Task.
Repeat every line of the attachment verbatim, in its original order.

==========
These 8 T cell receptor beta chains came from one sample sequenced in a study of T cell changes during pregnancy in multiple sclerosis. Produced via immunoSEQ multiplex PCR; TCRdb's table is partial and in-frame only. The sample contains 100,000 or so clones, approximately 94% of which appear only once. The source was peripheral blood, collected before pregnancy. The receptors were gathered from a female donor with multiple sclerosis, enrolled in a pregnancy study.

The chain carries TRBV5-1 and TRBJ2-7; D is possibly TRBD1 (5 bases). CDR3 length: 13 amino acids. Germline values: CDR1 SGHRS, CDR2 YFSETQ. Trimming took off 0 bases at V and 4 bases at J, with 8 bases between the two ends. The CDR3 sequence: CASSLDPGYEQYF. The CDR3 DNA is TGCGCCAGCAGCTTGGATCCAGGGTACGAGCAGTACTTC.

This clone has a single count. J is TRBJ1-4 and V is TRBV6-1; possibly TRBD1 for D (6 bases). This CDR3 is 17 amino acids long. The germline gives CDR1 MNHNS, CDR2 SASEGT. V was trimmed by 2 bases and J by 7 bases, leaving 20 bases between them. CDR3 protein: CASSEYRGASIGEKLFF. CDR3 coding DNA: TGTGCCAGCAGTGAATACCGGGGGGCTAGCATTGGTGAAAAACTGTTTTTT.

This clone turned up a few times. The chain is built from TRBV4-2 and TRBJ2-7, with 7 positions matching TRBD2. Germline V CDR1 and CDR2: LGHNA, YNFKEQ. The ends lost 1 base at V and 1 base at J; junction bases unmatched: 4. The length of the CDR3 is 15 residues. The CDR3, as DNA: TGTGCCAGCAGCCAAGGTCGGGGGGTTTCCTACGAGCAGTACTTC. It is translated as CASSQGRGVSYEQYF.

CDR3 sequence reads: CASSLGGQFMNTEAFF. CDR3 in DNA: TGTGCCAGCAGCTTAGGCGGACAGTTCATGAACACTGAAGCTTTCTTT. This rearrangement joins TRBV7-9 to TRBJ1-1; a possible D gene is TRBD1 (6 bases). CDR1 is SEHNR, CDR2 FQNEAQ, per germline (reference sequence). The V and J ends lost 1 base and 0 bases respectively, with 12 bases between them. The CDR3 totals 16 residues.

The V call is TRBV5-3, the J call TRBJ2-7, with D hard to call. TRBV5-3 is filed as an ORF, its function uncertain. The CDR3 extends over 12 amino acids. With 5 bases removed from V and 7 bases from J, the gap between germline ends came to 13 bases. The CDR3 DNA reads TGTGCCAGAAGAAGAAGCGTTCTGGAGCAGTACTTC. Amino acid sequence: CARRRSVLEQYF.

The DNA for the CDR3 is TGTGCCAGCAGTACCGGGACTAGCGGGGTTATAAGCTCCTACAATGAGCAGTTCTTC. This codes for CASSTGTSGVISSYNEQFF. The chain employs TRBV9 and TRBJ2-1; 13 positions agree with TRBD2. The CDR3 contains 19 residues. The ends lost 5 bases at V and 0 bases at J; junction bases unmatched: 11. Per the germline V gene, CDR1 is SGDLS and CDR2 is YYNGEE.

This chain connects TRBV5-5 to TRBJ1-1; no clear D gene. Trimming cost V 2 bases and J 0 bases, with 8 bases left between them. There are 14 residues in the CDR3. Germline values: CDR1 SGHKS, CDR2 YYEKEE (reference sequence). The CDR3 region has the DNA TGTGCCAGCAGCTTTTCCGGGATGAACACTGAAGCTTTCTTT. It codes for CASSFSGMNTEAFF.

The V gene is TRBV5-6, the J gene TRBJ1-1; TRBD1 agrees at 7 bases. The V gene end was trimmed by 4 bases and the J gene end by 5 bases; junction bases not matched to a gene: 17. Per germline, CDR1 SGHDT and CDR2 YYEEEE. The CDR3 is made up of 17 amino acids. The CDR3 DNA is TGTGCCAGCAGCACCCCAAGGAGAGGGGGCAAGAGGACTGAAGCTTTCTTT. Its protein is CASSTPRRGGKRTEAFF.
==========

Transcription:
These 8 T cell receptor beta chains came from one sample sequenced in a study of T cell changes during pregnancy in multiple sclerosis. Produced via immunoSEQ multiplex PCR; TCRdb's table is partial and in-frame only. The sample contains 100,000 or so clones, approximately 94% of which appear only once. The source was peripheral blood, collected before pregnancy. The receptors were gathered from a female donor with multiple sclerosis, enrolled in a pregnancy study.

The chain carries TRBV5-1 and TRBJ2-7; D is possibly TRBD1 (5 bases). CDR3 length: 13 amino acids. Germline values: CDR1 SGHRS, CDR2 YFSETQ. Trimming took off 0 bases at V and 4 bases at J, with 8 bases between the two ends. The CDR3 sequence: CASSLDPGYEQYF. The CDR3 DNA is TGCGCCAGCAGCTTGGATCCAGGGTACGAGCAGTACTTC.

This clone has a single count. J is TRBJ1-4 and V is TRBV6-1; possibly TRBD1 for D (6 bases). This CDR3 is 17 amino acids long. The germline gives CDR1 MNHNS, CDR2 SASEGT. V was trimmed by 2 bases and J by 7 bases, leaving 20 bases between them. CDR3 protein: CASSEYRGASIGEKLFF. CDR3 coding DNA: TGTGCCAGCAGTGAATACCGGGGGGCTAGCATTGGTGAAAAACTGTTTTTT.

This clone turned up a few times. The chain is built from TRBV4-2 and TRBJ2-7, with 7 positions matching TRBD2. Germline V CDR1 and CDR2: LGHNA, YNFKEQ. The ends lost 1 base at V and 1 base at J; junction bases unmatched: 4. The length of the CDR3 is 15 residues. The CDR3, as DNA: TGTGCCAGCAGCCAAGGTCGGGGGGTTTCCTACGAGCAGTACTTC. It is translated as CASSQGRGVSYEQYF.

CDR3 sequence reads: CASSLGGQFMNTEAFF. CDR3 in DNA: TGTGCCAGCAGCTTAGGCGGACAGTTCATGAACACTGAAGCTTTCTTT. This rearrangement joins TRBV7-9 to TRBJ1-1; a possible D gene is TRBD1 (6 bases). CDR1 is SEHNR, CDR2 FQNEAQ, per germline (reference sequence). The V and J ends lost 1 base and 0 bases respectively, with 12 bases between them. The CDR3 totals 16 residues.

The V call is TRBV5-3, the J call TRBJ2-7, with D hard to call. TRBV5-3 is filed as an ORF, its function uncertain. The CDR3 extends over 12 amino acids. With 5 bases removed from V and 7 bases from J, the gap between germline ends came to 13 bases. The CDR3 DNA reads TGTGCCAGAAGAAGAAGCGTTCTGGAGCAGTACTTC. Amino acid sequence: CARRRSVLEQYF.

The DNA for the CDR3 is TGTGCCAGCAGTACCGGGACTAGCGGGGTTATAAGCTCCTACAATGAGCAGTTCTTC. This codes for CASSTGTSGVISSYNEQFF. The chain employs TRBV9 and TRBJ2-1; 13 positions agree with TRBD2. The CDR3 contains 19 residues. The ends lost 5 bases at V and 0 bases at J; junction bases unmatched: 11. Per the germline V gene, CDR1 is SGDLS and CDR2 is YYNGEE.

This chain connects TRBV5-5 to TRBJ1-1; no clear D gene. Trimming cost V 2 bases and J 0 bases, with 8 bases left between them. There are 14 residues in the CDR3. Germline values: CDR1 SGHKS, CDR2 YYEKEE (reference sequence). The CDR3 region has the DNA TGTGCCAGCAGCTTTTCCGGGATGAACACTGAAGCTTTCTTT. It codes for CASSFSGMNTEAFF.

The V gene is TRBV5-6, the J gene TRBJ1-1; TRBD1 agrees at 7 bases. The V gene end was trimmed by 4 bases and the J gene end by 5 bases; junction bases not matched to a gene: 17. Per germline, CDR1 SGHDT and CDR2 YYEEEE. The CDR3 is made up of 17 amino acids. The CDR3 DNA is TGTGCCAGCAGCACCCCAAGGAGAGGGGGCAAGAGGACTGAAGCTTTCTTT. Its protein is CASSTPRRGGKRTEAFF.